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Wojciech Hanke, Jarosław Kalinka, Wojciech Sobala
Med Sci Monit 1998; 4(3): EP505-512
The purpose of this study was to determine the influence of sociodemographic and environmental risk factors on preterm delivery (PD) and small-for-gestational-age (SGA) babies in the population of the Łódz region of Poland. The rapid socio-economic transformations in Poland and the associated behavioral changes of the society seen since the early 1990's may have generated new risk factors or simply intensified the impact of those already known. The study group comprised 987 women from this region who gave birth to a child during the period between June 1, 1996 and November 30, 1996. The enrolment criteria included only singleton, non-malformed pregnancies past the 22nd week. The SGA group comprised 66 women while the comparison group comprised 809 women. The PD group included 52 women with preterm delivery and was compared with the reference group of 824 women with term delivery. Logistic regression models were applied to examine the relationship between the probability of the two pathologies and the risk factors under investigation. The mother's age below 19, marital status described as 'single', 3 prior deliveries or more and a history of unemployment during pregnancy were found to be independent, statistically significant risk factors for preterm delivery. An urban residency, low maternal height (below 1.55 m), marital status described as 'single' and smoking during pregnancy were all found to be independent, significant risk factors for SGA. The women delivering for the second time had a reduced risk of SGA. Among the clinical variables, only first trimester hemorrhage proved to be a significant risk factor of this pathology. The socio-economic and environmental risk factors described in this paper play an important role in the pathogenesis of PD and SGA. The spectrum of risk factors should be periodically re-evaluated in order to determine their significance and to monitor for new hazards.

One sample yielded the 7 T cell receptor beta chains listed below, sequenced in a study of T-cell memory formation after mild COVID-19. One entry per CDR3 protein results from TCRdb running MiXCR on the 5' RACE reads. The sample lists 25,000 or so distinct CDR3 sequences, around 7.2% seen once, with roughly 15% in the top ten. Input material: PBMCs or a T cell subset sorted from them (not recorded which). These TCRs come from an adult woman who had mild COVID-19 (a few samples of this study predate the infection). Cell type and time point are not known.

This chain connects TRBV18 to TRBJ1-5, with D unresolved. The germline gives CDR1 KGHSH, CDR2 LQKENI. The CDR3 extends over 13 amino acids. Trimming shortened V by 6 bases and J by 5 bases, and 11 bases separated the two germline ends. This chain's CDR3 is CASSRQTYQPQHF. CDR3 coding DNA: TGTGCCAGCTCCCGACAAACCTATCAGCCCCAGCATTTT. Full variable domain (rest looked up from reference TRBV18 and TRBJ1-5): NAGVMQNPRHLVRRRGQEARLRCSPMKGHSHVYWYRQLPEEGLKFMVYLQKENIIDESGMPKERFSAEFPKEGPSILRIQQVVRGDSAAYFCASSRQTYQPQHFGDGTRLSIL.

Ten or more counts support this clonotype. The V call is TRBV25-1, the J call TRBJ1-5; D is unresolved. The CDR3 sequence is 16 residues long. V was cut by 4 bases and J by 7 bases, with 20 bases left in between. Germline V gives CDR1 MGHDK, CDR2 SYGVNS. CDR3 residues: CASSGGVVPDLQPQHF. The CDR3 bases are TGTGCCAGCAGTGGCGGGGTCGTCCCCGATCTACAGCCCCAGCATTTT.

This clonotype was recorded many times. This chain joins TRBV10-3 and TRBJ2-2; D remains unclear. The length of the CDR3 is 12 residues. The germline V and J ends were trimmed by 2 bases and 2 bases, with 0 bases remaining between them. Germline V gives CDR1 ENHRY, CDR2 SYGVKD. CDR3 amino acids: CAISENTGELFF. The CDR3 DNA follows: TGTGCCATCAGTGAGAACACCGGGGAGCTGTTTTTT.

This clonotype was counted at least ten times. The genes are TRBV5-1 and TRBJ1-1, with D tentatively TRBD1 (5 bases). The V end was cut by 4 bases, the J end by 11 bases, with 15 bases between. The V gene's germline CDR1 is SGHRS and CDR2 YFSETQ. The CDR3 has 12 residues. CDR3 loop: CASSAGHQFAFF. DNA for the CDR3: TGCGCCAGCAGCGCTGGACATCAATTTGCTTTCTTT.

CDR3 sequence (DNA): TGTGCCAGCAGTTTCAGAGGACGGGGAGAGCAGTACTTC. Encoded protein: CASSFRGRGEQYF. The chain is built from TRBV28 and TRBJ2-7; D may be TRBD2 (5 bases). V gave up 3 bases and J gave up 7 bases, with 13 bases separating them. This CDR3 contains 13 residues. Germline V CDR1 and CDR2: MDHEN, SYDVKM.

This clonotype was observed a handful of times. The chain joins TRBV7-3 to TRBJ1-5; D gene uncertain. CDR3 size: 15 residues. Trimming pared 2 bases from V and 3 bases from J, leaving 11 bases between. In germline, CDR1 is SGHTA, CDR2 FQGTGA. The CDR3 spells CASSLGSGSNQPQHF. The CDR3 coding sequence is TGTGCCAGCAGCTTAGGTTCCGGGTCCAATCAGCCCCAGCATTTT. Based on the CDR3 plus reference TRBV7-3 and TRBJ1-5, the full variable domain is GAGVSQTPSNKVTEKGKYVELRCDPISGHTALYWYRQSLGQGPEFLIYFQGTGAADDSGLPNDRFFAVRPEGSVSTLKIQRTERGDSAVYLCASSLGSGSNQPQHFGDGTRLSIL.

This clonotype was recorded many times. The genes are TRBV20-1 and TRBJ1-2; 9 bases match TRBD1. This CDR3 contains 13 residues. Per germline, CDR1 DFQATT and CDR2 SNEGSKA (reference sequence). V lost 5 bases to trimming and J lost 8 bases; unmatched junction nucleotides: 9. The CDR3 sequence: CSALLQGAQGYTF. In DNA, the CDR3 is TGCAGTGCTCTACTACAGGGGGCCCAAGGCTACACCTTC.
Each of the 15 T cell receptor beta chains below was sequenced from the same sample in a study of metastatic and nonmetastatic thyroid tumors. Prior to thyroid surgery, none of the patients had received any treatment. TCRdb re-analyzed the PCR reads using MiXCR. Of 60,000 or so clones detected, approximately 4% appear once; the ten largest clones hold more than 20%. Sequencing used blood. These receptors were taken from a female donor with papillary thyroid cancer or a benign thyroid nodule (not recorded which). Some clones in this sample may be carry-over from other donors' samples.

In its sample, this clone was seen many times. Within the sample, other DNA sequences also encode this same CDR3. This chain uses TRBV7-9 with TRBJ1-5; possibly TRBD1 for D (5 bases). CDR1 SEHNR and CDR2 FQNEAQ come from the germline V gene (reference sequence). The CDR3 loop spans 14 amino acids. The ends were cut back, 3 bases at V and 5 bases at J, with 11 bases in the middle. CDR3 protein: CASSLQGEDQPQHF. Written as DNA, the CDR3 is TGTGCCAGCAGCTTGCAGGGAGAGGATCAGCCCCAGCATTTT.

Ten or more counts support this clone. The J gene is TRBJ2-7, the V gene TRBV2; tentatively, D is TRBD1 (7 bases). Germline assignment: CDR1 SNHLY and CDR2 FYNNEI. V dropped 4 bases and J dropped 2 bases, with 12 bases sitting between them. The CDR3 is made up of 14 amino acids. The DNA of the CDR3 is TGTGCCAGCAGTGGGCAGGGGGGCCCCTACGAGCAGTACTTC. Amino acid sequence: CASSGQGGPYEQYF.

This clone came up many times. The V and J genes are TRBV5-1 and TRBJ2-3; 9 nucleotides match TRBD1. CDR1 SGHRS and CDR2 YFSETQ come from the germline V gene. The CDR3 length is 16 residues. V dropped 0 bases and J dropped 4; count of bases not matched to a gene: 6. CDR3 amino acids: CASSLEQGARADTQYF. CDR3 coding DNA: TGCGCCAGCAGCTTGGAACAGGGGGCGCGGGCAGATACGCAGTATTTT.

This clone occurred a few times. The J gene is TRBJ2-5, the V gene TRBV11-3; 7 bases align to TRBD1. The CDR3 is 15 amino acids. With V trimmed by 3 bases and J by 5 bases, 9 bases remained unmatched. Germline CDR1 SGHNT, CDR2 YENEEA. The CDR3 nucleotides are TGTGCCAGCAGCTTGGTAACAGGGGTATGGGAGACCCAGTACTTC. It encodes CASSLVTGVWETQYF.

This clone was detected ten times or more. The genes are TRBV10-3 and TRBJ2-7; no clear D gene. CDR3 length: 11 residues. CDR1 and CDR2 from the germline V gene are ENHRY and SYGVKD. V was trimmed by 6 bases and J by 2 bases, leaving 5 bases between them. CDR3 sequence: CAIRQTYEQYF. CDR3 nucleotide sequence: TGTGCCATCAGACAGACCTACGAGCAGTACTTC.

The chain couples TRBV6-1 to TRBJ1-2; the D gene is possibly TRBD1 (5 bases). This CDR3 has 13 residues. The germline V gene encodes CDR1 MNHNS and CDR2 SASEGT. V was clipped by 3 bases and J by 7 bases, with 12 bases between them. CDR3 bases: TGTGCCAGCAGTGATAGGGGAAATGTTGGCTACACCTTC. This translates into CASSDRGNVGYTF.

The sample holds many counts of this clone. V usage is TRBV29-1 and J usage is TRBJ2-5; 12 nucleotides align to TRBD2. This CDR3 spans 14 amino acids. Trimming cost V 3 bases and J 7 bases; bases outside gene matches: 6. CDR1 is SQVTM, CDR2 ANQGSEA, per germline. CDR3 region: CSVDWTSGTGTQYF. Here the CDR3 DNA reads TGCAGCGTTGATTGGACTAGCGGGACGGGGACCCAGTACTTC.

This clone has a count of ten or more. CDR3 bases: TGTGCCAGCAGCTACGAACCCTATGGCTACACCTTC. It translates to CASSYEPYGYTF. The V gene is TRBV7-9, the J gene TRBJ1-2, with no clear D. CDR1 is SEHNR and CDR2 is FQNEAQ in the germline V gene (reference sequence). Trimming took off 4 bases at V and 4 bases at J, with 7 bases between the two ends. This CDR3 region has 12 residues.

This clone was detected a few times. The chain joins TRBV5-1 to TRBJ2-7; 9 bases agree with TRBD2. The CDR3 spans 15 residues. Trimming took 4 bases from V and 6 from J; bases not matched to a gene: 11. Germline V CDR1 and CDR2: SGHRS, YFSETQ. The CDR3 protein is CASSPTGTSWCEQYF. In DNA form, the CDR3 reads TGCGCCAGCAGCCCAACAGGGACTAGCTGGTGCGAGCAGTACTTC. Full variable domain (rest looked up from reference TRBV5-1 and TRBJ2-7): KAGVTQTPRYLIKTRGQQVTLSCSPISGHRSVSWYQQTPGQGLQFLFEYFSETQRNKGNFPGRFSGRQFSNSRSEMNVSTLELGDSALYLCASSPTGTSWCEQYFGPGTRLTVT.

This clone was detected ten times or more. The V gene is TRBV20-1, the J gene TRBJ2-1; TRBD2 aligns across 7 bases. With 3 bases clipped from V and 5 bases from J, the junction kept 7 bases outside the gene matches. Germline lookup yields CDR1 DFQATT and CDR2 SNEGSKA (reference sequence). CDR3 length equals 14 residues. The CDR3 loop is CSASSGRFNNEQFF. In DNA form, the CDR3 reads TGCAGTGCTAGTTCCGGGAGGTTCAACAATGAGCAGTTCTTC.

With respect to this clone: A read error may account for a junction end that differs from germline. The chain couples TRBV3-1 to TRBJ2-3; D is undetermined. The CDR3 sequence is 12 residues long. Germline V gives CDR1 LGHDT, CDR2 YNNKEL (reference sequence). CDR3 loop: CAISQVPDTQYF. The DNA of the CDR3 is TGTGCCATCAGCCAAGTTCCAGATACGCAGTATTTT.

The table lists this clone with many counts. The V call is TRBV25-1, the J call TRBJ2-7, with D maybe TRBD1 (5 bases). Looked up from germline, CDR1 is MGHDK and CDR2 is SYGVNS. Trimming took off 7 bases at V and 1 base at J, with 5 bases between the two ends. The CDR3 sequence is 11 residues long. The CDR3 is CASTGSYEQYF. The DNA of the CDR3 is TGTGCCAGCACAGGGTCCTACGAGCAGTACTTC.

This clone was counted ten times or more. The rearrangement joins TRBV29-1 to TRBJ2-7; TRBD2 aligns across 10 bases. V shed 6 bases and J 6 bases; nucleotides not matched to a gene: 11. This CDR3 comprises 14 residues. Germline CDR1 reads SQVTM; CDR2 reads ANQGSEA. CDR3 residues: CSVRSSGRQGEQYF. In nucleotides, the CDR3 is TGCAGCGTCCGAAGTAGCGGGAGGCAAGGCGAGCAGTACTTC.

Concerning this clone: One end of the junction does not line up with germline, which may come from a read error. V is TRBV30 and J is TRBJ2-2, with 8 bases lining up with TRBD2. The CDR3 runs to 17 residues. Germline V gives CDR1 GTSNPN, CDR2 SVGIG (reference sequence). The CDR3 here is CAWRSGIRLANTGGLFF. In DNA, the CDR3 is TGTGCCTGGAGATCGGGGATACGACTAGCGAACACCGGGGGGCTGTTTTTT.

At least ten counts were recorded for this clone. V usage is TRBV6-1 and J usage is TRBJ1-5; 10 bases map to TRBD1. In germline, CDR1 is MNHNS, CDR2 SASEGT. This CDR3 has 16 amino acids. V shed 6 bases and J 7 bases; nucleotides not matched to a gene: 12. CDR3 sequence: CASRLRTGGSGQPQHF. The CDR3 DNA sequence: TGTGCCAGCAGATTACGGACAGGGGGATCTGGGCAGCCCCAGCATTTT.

key words: small-for-gestational-age babies (SGA) • preterm delivery • sociodemographic factors • cigarette smoking • risk factors